What You’ll Study Learning Outcomes
  • System administration
  • Databases
  • Encryption
  • Enterprise continuity
  • Recovery planning
  • Resolve security IT issues.
  • Establish security measures such as firewalls and authentication methods.
  • Develop secure networks, systems and software.

Cloud Computing and Cybersecurity

The scale and complexity of cloud computing presents security challenges for organizations that, if not addressed properly, provide myriad avenues for data breaches to occur. Organizations relying on cloud computing need leaders who can help them manage multiple vendors, access points, authentication strategies and more in order to keep information protected. A master’s degree in cloud computing management prepares you for such a role, allowing you to prioritize cybersecurity while adopting and managing cloud-based solutions.

What You’ll Study Learning Outcomes
  • Cloud migration strategies
  • Cloud computing architecture
  • Big data and the cloud
  • Intrusion detection
  • Identify processes that are better supported through cloud solutions and determine which vendors best support organizational needs.
  • Design data governance practices that account for numerous cloud service providers and any differences between them.
  • Devise strategies that help businesses securely and effectively migrate to cloud-based solutions.

Cybersecurity Concentration Options Within Other Degree Programs

Although it is a STEM discipline, the concerns of cybersecurity are so omnipresent that its theories and methods overlap in many other areas. As seen above, cybersecurity matters are of great concern in the legal field, and lawyers can benefit from having at least a basic understanding of digital security methods. Similarly, organizations of all kinds can benefit from administrators who understand cybersecurity policy best practices.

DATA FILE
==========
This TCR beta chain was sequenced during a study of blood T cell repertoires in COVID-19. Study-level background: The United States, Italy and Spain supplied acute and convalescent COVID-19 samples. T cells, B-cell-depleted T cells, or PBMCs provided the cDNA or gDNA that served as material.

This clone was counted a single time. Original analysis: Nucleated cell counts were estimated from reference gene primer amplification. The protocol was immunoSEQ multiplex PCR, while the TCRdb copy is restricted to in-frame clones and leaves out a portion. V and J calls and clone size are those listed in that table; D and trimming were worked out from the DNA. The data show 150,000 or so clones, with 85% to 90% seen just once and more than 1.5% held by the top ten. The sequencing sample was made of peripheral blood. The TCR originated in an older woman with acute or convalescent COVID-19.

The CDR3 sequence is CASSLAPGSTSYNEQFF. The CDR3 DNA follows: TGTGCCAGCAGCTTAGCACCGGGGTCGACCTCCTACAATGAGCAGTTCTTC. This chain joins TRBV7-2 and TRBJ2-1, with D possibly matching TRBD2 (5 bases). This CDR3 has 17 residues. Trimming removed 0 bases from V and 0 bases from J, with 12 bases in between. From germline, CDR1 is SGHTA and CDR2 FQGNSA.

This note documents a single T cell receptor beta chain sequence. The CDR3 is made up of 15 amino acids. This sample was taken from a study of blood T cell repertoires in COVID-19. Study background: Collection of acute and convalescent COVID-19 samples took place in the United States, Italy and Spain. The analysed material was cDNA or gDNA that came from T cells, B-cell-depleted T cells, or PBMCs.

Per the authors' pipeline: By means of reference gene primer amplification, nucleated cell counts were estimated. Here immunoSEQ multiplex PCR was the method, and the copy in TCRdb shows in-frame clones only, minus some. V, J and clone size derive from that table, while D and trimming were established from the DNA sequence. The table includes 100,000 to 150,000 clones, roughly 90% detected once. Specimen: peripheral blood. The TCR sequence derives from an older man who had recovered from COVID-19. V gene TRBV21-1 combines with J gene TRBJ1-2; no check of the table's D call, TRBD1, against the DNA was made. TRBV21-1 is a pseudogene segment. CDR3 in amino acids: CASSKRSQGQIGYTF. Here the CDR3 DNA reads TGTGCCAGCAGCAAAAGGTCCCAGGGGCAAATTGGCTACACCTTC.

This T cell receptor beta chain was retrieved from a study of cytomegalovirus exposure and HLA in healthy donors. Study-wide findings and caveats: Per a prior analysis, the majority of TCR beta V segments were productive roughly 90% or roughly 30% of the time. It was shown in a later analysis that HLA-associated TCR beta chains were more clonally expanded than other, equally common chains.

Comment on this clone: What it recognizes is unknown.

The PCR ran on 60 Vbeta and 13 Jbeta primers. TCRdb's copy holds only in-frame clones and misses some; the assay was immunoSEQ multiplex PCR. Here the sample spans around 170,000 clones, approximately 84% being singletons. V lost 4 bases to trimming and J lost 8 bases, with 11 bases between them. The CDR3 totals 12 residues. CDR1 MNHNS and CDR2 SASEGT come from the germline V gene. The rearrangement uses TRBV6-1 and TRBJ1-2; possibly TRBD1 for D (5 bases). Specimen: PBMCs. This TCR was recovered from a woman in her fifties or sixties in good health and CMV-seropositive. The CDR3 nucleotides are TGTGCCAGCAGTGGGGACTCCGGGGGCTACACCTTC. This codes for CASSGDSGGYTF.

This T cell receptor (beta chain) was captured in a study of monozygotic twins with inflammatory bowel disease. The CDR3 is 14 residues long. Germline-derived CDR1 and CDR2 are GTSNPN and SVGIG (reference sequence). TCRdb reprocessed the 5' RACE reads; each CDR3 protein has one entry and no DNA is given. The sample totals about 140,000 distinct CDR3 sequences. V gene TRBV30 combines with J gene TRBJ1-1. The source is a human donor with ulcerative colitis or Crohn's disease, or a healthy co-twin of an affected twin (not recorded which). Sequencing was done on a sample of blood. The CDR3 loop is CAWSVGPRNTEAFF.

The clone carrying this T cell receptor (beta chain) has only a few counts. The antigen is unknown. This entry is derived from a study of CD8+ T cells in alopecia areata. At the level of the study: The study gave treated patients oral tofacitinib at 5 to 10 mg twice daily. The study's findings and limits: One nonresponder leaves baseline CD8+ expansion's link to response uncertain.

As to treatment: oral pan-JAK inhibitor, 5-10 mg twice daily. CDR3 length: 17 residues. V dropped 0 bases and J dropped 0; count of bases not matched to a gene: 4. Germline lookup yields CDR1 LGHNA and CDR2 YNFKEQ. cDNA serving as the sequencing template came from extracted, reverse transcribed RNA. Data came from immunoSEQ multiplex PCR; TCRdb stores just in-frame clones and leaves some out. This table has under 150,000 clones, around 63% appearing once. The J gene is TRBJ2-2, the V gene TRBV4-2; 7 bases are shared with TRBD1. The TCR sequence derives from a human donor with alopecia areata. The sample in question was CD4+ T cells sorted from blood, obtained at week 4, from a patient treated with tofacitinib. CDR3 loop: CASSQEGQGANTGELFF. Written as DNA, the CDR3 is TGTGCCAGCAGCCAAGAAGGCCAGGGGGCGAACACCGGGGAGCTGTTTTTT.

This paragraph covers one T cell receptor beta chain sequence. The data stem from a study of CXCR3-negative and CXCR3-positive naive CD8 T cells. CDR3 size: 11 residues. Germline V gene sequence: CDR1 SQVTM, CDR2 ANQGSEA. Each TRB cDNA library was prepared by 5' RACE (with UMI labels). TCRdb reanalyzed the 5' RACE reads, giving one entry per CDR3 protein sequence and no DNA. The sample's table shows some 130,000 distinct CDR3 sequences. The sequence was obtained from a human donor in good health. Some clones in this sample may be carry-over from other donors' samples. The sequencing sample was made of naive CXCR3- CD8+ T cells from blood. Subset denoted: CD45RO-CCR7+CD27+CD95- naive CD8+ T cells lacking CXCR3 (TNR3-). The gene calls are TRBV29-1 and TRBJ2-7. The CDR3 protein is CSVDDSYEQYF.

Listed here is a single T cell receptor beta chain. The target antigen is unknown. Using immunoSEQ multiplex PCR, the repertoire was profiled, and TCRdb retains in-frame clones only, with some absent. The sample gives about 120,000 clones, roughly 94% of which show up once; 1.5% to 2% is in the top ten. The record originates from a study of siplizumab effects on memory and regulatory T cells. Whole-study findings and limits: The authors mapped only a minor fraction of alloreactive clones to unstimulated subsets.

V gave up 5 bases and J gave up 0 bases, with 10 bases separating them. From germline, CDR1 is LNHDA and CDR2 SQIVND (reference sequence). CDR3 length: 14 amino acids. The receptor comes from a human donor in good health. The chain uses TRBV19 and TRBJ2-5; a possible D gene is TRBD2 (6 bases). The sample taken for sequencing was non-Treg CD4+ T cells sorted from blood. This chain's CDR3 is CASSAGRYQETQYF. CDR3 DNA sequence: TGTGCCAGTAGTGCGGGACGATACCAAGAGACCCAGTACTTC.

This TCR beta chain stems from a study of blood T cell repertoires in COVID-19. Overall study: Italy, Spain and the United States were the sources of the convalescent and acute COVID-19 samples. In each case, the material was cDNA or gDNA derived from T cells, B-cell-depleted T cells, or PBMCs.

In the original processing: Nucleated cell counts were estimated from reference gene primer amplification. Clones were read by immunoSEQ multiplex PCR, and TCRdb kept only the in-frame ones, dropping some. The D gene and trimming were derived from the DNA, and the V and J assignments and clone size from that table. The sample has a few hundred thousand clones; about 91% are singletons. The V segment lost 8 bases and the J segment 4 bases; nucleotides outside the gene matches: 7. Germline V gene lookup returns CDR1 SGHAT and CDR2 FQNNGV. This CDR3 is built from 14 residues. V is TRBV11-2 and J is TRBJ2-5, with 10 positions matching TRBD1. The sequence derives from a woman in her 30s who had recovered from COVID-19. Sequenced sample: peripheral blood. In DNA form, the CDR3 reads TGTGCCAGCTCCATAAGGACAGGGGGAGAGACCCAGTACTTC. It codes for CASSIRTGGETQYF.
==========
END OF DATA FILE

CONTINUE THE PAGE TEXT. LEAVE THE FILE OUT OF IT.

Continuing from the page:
Colleges have taken note of cybersecurity’s wide range of applications, adding coursework to programs where digital security is a concern within related careers. As such, you’ll likely encounter non-STEM programs with concentrations or electives in cybersecurity. Common opportunities include:

  • Business programs
  • Public services programs
  • Administrative healthcare programs
  • National security programs

If you are interested in cybersecurity or believe such knowledge will help advance your career but don’t want to venture into the world of STEM, a master’s program in a different field that offers a cybersecurity concentration may be the best route for you.

Cybersecurity Master’s Degree Program Accreditations and Recognitions

Choosing an accredited cybersecurity master’s program helps to ensure that you receive a top-tier education and are prepared to meet the demands of the industry and employers. Such programs have been reviewed to meet specific industry and academic standards that will help graduates in the job market and their individual careers.

Accreditations to look for include:

  • NCAE-C (National Center of Academic Excellence in Cybersecurity): Managed jointly by the National Security Agency and the Department of Homeland Security, and partnered with six federal groups, including the FBI, the National Institute of Standards and Technology (NIST), and U.S. Cyber Command (CYBERCOM). The George Washington University is recognized as a National Center of Academic Excellence in Cyber Defense Research (CAE-R).
  • ABET (Accreditation Board for Engineering and Technology, Inc.): A leading, global accrediting body for applied and natural science, computing, engineering and engineering technology education.

About the Online Cybersecurity and Cloud Computing Master’s Programs at GW

The George Washington University has three online cybersecurity and cloud computing master’s programs preparing graduates to address the data management and protection needs of today’s digitally connected organizations: